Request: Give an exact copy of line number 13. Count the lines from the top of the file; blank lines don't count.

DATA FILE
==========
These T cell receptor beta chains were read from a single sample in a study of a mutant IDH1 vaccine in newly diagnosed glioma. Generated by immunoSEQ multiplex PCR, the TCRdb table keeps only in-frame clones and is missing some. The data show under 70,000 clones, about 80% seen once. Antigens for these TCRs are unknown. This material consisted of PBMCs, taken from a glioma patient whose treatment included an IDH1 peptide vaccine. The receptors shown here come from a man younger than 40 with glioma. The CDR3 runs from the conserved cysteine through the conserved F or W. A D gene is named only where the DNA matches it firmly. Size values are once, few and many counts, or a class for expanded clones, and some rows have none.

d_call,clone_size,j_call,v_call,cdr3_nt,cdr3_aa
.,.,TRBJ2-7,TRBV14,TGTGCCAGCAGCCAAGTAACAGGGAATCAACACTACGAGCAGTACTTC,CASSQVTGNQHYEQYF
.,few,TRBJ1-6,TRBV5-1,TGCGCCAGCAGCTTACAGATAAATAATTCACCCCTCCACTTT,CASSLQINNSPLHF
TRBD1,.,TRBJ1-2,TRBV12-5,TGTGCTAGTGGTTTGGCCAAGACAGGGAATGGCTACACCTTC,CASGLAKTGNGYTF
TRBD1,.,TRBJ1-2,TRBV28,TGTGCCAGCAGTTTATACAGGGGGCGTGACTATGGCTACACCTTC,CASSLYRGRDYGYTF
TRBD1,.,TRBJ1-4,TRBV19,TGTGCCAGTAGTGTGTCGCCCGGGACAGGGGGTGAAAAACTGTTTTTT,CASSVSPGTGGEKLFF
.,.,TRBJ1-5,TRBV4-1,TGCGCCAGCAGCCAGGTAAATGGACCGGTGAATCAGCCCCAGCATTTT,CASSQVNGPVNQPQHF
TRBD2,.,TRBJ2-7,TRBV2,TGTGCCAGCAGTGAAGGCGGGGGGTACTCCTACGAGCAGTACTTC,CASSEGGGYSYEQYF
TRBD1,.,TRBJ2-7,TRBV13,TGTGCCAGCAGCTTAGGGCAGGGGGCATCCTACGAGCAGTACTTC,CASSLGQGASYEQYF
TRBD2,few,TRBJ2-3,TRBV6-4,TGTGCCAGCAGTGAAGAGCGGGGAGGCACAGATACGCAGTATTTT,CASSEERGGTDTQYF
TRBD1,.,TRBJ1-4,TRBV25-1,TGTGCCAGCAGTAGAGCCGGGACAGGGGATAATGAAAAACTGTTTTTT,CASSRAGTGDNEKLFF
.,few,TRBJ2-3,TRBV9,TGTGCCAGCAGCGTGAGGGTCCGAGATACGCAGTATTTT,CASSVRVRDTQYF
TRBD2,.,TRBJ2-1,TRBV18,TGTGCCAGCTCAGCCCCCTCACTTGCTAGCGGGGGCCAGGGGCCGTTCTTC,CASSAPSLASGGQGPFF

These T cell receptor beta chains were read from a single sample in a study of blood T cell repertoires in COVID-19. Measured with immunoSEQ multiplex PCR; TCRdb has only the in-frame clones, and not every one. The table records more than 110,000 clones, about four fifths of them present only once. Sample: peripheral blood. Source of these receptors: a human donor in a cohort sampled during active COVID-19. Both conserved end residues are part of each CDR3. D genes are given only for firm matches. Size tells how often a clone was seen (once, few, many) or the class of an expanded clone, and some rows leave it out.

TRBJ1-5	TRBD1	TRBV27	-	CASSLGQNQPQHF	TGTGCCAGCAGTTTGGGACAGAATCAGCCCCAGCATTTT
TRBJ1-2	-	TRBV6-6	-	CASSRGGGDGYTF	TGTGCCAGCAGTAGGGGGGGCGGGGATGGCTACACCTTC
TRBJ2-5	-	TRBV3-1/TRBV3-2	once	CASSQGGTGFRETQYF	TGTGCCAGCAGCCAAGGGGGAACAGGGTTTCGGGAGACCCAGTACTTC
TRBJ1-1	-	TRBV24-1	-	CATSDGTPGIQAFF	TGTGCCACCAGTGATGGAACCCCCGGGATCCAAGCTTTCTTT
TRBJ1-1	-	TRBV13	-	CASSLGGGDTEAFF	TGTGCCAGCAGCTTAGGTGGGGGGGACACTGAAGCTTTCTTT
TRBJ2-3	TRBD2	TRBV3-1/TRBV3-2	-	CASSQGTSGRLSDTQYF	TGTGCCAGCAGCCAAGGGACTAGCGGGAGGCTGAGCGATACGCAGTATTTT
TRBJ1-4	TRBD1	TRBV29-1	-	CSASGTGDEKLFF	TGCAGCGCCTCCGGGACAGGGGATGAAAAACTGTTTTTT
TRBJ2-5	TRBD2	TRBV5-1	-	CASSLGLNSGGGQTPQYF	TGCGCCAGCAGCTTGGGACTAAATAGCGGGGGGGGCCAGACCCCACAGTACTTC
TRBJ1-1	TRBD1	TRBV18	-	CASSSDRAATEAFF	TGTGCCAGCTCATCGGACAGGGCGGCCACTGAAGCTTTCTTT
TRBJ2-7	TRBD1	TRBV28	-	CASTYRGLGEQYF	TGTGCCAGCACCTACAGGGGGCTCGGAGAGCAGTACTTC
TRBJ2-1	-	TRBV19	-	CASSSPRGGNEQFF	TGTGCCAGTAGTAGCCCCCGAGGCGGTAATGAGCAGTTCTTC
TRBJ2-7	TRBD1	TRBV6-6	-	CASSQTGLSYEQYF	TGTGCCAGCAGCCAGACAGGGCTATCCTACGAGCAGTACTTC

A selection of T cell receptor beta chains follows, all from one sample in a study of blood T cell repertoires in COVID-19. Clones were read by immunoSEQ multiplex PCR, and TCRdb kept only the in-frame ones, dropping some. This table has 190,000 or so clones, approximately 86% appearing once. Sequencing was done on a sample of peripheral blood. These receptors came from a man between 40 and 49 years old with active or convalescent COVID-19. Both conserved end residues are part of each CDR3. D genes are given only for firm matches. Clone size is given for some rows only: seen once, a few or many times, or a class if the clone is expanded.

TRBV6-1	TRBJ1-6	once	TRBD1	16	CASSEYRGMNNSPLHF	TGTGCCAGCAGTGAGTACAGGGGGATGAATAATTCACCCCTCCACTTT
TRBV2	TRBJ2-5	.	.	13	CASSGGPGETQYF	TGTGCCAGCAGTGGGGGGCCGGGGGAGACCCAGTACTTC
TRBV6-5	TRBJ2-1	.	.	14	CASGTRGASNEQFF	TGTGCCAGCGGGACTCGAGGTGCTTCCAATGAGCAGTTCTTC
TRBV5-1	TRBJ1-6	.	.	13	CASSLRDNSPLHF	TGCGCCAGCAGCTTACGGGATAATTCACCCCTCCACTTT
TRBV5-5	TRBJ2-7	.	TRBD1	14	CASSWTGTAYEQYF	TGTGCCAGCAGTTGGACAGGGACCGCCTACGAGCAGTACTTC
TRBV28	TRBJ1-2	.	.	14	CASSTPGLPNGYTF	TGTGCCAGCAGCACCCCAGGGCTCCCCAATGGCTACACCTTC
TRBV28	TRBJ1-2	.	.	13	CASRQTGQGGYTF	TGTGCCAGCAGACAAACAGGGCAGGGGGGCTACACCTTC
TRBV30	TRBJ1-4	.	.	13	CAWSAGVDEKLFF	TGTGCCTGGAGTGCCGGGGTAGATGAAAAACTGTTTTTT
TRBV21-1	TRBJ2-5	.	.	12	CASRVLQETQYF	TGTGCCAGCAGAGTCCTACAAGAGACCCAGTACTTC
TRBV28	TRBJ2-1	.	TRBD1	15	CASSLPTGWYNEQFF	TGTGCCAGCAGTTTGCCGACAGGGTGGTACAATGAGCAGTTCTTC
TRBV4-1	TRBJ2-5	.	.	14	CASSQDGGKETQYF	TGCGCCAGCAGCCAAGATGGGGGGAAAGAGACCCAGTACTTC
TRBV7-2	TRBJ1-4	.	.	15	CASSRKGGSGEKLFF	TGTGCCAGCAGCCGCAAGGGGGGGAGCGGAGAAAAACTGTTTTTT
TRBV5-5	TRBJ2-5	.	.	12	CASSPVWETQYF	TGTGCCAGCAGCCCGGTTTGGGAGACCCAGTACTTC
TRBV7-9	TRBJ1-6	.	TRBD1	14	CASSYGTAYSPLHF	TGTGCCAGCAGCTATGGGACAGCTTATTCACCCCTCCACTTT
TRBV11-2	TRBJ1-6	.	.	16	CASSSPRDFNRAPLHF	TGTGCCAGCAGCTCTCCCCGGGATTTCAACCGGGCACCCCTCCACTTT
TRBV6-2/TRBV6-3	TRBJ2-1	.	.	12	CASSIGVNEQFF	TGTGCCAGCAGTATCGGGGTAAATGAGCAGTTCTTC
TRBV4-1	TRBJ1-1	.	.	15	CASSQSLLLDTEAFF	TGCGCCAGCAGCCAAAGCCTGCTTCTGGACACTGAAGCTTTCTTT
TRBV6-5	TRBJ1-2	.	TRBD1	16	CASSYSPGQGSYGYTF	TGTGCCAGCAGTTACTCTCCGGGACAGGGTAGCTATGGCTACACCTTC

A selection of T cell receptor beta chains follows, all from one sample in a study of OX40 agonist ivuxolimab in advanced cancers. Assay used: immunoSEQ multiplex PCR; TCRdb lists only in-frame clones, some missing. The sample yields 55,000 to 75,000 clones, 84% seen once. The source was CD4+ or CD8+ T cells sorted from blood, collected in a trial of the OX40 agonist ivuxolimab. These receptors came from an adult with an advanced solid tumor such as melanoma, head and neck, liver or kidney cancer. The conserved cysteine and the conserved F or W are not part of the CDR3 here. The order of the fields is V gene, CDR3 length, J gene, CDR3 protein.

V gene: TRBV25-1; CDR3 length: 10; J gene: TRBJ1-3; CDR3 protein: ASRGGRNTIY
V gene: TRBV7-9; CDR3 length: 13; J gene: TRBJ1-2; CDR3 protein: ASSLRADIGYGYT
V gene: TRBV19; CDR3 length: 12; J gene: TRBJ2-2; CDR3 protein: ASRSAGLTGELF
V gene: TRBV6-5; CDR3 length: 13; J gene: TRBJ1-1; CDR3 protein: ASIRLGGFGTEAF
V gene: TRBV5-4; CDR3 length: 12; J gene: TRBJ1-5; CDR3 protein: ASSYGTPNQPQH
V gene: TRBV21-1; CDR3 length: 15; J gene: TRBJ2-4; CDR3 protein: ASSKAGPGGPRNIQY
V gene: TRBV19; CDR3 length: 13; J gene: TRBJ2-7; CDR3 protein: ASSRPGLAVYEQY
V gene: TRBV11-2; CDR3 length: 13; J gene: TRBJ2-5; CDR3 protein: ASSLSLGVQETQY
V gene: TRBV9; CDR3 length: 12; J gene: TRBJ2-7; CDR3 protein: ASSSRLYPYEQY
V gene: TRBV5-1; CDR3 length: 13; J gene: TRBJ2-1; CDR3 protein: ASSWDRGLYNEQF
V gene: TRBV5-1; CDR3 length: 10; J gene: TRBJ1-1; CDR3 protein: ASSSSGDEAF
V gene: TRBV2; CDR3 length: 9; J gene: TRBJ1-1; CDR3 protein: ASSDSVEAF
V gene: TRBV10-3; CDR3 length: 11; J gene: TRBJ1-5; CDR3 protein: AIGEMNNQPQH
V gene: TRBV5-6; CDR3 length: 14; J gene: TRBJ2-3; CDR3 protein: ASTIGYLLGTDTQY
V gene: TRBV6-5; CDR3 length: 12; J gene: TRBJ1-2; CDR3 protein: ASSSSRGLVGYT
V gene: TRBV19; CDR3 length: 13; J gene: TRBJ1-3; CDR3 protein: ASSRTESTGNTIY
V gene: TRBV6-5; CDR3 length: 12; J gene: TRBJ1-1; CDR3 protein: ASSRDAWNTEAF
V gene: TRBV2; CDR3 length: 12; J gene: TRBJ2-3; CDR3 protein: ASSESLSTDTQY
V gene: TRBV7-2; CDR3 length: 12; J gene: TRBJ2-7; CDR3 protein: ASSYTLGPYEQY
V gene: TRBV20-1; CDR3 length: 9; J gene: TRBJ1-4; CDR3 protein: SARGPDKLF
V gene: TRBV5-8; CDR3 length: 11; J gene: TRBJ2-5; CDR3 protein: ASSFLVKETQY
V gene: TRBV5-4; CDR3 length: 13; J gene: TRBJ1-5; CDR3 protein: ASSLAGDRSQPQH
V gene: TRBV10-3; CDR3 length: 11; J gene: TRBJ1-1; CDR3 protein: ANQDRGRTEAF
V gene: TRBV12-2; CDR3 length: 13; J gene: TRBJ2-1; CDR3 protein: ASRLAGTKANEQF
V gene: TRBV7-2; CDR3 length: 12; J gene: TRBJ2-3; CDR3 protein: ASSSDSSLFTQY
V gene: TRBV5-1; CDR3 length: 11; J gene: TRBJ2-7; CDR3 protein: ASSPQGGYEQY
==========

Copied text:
.,few,TRBJ2-3,TRBV9,TGTGCCAGCAGCGTGAGGGTCCGAGATACGCAGTATTTT,CASSVRVRDTQYF